The Egyptian Army has committed cold-blooded murder on the streets of Egypt. The official estimate is 830 dead, but journalists on the ground say a more accurate death toll is over 2000.
The army opened fire on sit-ins of supporters of ousted President, Mohammed Mursi, of the Muslim Brotherhood.
The situation in Egypt is complex. The Muslim Brotherhood was elected in 2012, but turned their back on the revolution by banning strikes, cutting wages and increasing repression.
Mass protests of up to 17 million Egyptians confronted Mursi’s rule in July. The Army, led by General Abdul Fattah al-Sisi, stepped to remove Mursi and have installed another neo-liberal government.
Since then, Brotherhood supporters have led sit-ins demanding Mursi’s return.
The Army is using the anger at the Muslim Brotherhood’s leaders to re-assert their total power over Egyptian society. Since July the military regime has whipped up rhetoric claiming Brotherhood supporters are “terrorists”, a label that it is now extended to anyone who upsets business-as-usual.
The Army has been the major force behind Egyptian regime since the military coup of 1952. Some estimate they control between 15 and 40 per cent of the Egyptian economy. They are the direct recipients of $1.3 billion dollars in US aid every year.
As the Egyptian Revolutionary Socialists said in a statement, “[The army’s attack] aims not only to liquidate the Muslim Brotherhood, but is part of a plan to liquidate the Egyptian revolution and restore the Mubarak regime and its military-police state.”
The day before the crackdown, two steel strike leaders in Suez were arrested. They are now facing charges that could see them jailed for 3-5 years. Now the military has declared a state of emergency and a month-long curfew in 13 key districts.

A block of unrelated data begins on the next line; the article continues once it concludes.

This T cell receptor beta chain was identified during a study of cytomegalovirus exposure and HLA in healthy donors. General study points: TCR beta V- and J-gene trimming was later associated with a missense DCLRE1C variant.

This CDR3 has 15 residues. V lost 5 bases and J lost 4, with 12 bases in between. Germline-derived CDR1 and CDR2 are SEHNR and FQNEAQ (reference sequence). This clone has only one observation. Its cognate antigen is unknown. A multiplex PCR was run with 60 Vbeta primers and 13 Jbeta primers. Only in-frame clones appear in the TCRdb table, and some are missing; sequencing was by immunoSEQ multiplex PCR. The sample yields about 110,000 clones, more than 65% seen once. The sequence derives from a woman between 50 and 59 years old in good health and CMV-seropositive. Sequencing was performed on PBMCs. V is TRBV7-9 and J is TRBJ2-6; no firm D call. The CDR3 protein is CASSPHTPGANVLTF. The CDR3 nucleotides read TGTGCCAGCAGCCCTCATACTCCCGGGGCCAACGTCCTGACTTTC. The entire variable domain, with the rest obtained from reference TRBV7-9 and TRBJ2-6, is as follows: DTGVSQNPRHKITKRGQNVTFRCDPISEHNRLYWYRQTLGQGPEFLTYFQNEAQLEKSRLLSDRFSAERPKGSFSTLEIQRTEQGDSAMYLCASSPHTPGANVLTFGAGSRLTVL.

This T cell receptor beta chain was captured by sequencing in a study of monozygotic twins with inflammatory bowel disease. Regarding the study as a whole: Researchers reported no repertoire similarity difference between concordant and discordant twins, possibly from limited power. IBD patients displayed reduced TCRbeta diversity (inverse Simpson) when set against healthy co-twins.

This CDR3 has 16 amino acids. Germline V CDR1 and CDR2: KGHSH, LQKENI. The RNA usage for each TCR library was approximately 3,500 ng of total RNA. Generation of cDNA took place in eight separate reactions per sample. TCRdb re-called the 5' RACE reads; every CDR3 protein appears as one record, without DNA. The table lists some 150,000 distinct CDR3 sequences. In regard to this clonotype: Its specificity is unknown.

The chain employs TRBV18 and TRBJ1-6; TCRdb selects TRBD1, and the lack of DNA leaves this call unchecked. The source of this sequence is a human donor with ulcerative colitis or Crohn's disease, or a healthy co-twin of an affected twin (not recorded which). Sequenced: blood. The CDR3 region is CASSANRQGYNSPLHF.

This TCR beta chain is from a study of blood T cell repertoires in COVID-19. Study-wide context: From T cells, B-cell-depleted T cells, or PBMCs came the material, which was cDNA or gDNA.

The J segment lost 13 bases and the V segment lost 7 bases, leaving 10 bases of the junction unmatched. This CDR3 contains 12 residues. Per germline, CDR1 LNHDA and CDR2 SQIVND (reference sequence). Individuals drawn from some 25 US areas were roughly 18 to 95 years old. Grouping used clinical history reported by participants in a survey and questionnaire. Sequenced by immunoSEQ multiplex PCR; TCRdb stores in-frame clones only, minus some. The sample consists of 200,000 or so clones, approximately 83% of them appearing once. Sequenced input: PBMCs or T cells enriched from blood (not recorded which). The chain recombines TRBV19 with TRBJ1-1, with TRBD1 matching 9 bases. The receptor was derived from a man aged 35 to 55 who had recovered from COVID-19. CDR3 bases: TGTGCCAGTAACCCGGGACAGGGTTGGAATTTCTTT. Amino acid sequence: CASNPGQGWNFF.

A statement of trade unionists in solidarity with the steel workers rightly accused the government of using “the ‘war on terrorism’ as a pretext for dropping demands for social justice.” The police, too, are trying to regain a foothold. They have banned popular security committees in local neighbourhoods.
These committees were widely used in January and February 2011 after protests forced police off the streets, and were recently re-established.
The interim government is now releasing Mubarak himself from prison.
There can be no forgiveness for the policies of the Muslim Brotherhood. A return to Brotherhood rule in Egypt is not the answer.
Until they were deposed, the Brotherhood happily shared power with the Army. But their failure to contain the revolutionary demands for “bread, freedom and social justice” means the Army has now cast them aside and wants to drown them in blood.
The Army has managed to co-opt sections of the revolutionary movement to support their attack on the Brotherhood. Illusions in the Army delivering change are widespread. Millions of new people involved in the July demonstrations were not involved in the previous phases of the demonstrations and strikes that had to confront the Army.
Egyptian socialists are rightly arguing to defend Brotherhood supporters from the military crackdown. If they get away with using these measures against them, they can get away with using them against revolutionaries and trade unionists.
Nor are those killed to blame for their leadership’s policies. As Egyptian revolutionary Hossam el-Hamalawy wrote, “The overwhelming majority of those butchered … by the army soldiers and Central Security Forces troops are from the poor. Look at any names and occupations of those martyrs, released by the field hospitals.”
There are, however, reports of attacks on Coptic Christian churches by Brotherhood supporters, a sectarian move that can only play into the Army’s hands.
Mohammed Hussan, a witness to Cairo’s massacre, told New Matilda, “I don’t want Mursi back, but I don’t want Mubarak and the army back again.”
When 17 million took to the streets in July, they were not demanding the return of Mubarak’s regime, but the overthrow of Mursi. The army is just as incapable of meeting their demands as Mursi was.
The fight for a minimum wage, a maximum wage, the nationalisation of industry and basic rights has motivated Egypt’s workers in the biggest strike wave in its history this year.
This fight, for bread, freedom and social justice, can drive opposition to the Army’s counter-revolution.
By Amy Thomas